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Edited by Annie J. Randall Music, Power, and Politics


The Power of Recently Revitalized Serbian Rural Folk Music in Urban Settings

Jelena Jovanovic

Chapter Excerpt

This chapter surveys the revitalization of rural folk music in Serbian towns during the 1990s and links its development to post–World War II historical and social conditions in the former Yugoslavia. After discussing the rural songs’ key musical features, I examine the music’s psychological and physiological effects on performers and listeners in late-twentieth-century Serbia.  

To grasp the impact of folk music’s revival in urban areas of the former Yugoslavia, it is necessary to understand the political, economic, and cultural position of this country in Europe after the Second World War. After the Second World War,1 there developed a massive propaganda campaign encouraging urban migration in all parts of Yugoslavia (SFRJ), including Serbia. As in other communist countries, the government instituted policies to foster quick, mass industrialization that created a great population shift from rural to urban areas.2 New workplaces were created and workers’ residences were built all over the country; thousands of village inhabitants decided to move to towns and start families. Once in the towns, newcomers found it difficult to express their rural identity. On the one hand, they could not communicate with their neighbors through their traditional music because many of them had come from different geographic areas;3 on the other, it was impossible for this first generation of newcomers to quickly assimilate elements of urban culture that remained strange to them. Their music, moreover, was suppressed and the newcomers were thus deprived of their familiar means of spontaneous expression. In time, the migrants from the villages, at first on the level of their own personal and family lives, and later at the community level, adopted the popular urban music genres available to them through the mass media of radio and television. It seems a paradoxical fact that the regime practiced a form of communism (a political movement thought to favor the common people) that distanced itself from traditional culture in general. Its leaders preferred that middle class bourgeois (petit bourgeois) cultural values define the country’s “socialist realism.” Folk music was, in fact, regarded as a “primitive” genre. As in other European communist countries, traditional culture was presented in stylized and strictly controlled forms,4 with few traces of spontaneous expression. Like their music, newcomers to the city were to be “cultivated” according to more “urban” values.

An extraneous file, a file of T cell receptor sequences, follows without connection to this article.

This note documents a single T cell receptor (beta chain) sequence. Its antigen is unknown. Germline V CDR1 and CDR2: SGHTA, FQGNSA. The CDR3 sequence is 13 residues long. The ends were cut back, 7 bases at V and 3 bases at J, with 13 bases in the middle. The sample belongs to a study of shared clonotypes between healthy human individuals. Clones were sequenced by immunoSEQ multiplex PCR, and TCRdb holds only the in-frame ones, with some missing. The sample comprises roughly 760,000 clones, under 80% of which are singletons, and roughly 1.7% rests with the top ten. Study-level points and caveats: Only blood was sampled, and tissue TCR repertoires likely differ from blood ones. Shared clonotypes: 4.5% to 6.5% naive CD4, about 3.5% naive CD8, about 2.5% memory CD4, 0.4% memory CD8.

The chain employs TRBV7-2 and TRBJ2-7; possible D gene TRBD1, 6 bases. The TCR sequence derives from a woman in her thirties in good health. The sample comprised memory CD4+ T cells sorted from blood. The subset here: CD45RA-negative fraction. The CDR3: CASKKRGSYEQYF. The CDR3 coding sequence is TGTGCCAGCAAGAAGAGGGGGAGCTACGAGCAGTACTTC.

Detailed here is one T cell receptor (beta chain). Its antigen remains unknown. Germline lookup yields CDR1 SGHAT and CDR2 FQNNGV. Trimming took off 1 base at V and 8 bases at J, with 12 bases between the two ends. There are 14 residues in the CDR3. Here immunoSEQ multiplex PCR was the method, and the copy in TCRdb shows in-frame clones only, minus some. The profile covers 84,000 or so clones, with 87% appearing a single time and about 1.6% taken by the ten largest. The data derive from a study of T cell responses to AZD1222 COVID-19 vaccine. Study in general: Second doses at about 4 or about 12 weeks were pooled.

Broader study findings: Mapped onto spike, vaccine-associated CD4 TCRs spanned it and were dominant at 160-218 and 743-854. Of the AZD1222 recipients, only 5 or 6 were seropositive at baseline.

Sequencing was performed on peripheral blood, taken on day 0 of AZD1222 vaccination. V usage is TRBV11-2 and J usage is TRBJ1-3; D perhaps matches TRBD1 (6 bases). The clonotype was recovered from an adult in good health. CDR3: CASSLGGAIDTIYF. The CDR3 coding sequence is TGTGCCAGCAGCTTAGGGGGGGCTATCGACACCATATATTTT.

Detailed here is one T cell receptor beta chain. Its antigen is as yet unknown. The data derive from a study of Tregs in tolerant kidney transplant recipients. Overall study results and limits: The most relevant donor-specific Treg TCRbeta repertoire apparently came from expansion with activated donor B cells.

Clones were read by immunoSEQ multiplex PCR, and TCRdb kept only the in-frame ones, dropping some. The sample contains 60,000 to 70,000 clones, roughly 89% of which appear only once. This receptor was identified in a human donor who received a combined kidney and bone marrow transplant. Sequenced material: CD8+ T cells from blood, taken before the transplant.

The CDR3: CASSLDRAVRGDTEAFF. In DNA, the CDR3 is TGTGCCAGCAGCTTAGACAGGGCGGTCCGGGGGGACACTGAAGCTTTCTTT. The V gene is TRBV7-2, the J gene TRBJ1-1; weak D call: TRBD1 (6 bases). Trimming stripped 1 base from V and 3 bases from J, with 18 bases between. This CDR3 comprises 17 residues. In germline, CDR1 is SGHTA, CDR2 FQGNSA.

* [Footnotes omitted in this excerpt. Please see full book.]


  • Image: Members of vocal group, MOBA. Belgrade, 2003.

  • Image: Early 20th-century photograph of Serbian women in traditional costumes and headscarves. Petar Z. Petrovic, Ethnographic Museum, Belgrade.

  • Image: Transcription of a portion of “This Morning the Dew Does Not Withdraw.”

  • Audio: “This Morning the Dew Does Not Withdraw.” Sung by MOBA.

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